“I could stumble” Meyer said in his unassuming manner. “I’ve done it before.”
Meyer (43 pounds, three ounces) has remained relatively stationary in pursuit of his fish, beating up a few areas that have produced some behemoths. His dominance has spanned both days of fishing as his bags on days one and two are two of the three biggest of the tournament thus far.
“I didn’t move at all today,” Meyer said. “I’m just going fishing … and about that lead – I’ll take it.”
Meyer is working a variety of baits in his hot spots. Flipping has been his most successful tactic. It landed him his Purolator Big Bass (9-5) yesterday. He’s also mixed in a crankbait, a frog and a swimbait on occasion. All of his fish have come from shallow water (2-5 feet).
Success is nothing new for Meyer. He has a penchant for fishing the Western Open waters, finishing 2nd on Lake Shasta and 8th on Clear Lake in 2004.
“I love this time of year, and I love this lake,” Meyer continued. “The fish are spawning, and this is my favorite time to fish this water.”
If it wasn’t for John Murray keeping things respectable, Meyer would have an astounding 13-pound plus lead. As it stands, Murray has just enough weight (35-9) to make Meyer work on the final day.
“I don’t have enough to catch Russ,” Murray said, the only non-Californian in the top five. “I just want to finish in the top five. My whole goal for the Opens is to stay consistent and qualify for the Open Championship.”
Murray, who won the 2003 Open Championship, is flipping for his fish. It was a day of adjustment for him since he didn’t catch a fish until 9:30 a.m. His first spot turned out to be a dud, and Murray made a long run in search of something better. The adjustment led Murray to the biggest bag of the day – 17 pounds, 14 ounces.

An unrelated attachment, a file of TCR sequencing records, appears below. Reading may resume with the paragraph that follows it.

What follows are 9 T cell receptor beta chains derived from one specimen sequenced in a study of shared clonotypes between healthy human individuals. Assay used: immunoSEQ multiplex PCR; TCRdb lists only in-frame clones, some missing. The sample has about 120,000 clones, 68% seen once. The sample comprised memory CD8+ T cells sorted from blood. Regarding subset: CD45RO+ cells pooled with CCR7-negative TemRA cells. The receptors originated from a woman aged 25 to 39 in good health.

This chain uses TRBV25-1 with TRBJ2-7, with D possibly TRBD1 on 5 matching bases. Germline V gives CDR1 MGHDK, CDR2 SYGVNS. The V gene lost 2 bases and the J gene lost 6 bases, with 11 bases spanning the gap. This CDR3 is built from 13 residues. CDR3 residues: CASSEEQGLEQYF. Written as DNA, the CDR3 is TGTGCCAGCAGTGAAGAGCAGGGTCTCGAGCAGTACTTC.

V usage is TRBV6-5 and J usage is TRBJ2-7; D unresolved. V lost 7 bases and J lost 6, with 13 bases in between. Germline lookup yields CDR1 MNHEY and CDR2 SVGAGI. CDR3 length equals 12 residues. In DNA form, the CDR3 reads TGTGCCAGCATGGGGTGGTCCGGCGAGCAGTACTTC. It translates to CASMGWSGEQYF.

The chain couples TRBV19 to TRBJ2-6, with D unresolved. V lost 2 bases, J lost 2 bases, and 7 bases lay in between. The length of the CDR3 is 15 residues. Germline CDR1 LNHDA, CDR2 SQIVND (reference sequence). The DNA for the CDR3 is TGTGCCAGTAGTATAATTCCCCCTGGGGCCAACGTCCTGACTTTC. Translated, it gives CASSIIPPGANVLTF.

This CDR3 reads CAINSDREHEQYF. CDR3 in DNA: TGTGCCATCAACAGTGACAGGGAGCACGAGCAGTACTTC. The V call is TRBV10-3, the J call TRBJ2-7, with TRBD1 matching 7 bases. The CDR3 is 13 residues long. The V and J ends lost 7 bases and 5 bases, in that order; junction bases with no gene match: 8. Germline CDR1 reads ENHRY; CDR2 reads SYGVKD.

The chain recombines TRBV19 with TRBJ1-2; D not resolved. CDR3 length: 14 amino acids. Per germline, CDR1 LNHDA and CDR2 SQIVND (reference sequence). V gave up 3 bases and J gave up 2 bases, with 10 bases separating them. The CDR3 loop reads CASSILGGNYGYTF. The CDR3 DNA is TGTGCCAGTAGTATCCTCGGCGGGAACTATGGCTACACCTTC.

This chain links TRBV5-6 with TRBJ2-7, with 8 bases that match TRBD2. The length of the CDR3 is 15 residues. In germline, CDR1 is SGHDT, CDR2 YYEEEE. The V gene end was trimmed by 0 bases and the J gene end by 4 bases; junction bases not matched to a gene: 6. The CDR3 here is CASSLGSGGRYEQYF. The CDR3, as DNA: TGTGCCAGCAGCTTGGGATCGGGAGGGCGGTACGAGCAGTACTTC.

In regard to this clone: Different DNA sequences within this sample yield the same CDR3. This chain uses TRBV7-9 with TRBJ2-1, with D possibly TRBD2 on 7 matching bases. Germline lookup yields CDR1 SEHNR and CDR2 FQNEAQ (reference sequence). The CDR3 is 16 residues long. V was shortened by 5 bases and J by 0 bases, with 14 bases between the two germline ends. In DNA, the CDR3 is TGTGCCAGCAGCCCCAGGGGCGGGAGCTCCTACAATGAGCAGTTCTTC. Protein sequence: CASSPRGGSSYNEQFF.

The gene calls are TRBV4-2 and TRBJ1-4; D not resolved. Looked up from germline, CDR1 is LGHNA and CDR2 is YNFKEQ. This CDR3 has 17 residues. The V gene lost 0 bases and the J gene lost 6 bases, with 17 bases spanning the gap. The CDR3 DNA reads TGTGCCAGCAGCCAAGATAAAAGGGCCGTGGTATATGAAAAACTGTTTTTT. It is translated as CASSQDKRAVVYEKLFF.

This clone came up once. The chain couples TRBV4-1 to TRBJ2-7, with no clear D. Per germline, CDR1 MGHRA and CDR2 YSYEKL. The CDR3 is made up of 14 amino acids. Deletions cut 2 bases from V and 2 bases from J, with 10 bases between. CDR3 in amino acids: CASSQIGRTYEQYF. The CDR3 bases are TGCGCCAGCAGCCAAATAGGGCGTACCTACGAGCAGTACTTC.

If he needed an omen that his move was the right decision, Murray got it early on. His first flip in the new area produced a seven-pound, three-ounce largemouth.
“I was just real fortunate today,” Murray said. “I had no plans to go to that second spot, but it turned out great. Tomorrow, I plan to try something different again. Why not?”
It would be a great tournament for Murray, if not for Meyer. He holds a six pound advantage over third-place California pro Steve Sapp.
Sapp (29-9), who finished second on the Delta in 2004, caught his limit on a variety of crankbaits and a creature bait. He was keying on mossy banks.
“I’ve seen some big comebacks before,” Sapp said. “I saw a nine-pound comeback once, but these two in front of me won’t slip tomorrow.”
About the only thing Russ Meyer hasn’t accomplished in the tournament is Day Two’s Purolator Big Bass. That honor went to Ed Cummings, who caught an 8-2 leviathan on a Senko. Cummings earned an extra $1,000 for his big bass. The big fish was holding in the tules while the tide was out.
Rounding out the top five on the boater side are a pair of Californians, David Pereira (27-13) and John Varanai (27-0).
The California dominance continues on the non-boater side as well where California’s Ryan Wake (22-2) holds a slim 10-ounce lead over Arizona’s Mark White (21-8). Following Wake and White are Hideki Maeda (20-10), Rommel Bagay (20-8) and Greig Sniffen (20-5). White vaulted into second place on the strength of an 8-12 lunker which was good enough for Purolator Big Bass of the Day on the non-boater side and an extra $400.
The top 35 will make the cut and fish the final round on Saturday, but it appears that everyone not named Russ Meyer will be fishing for second place. It’ll take a huge slip for Meyer and a huge catch from a top-10 angler for the lead to change hands.
“This is fishing,” Meyer said of his big lead. “It’s never cut and dry, and I know that better than anyone. Anything can happen out there”
Daily weigh-ins will be held at Russo’s Marina beginning at 2 p.m.
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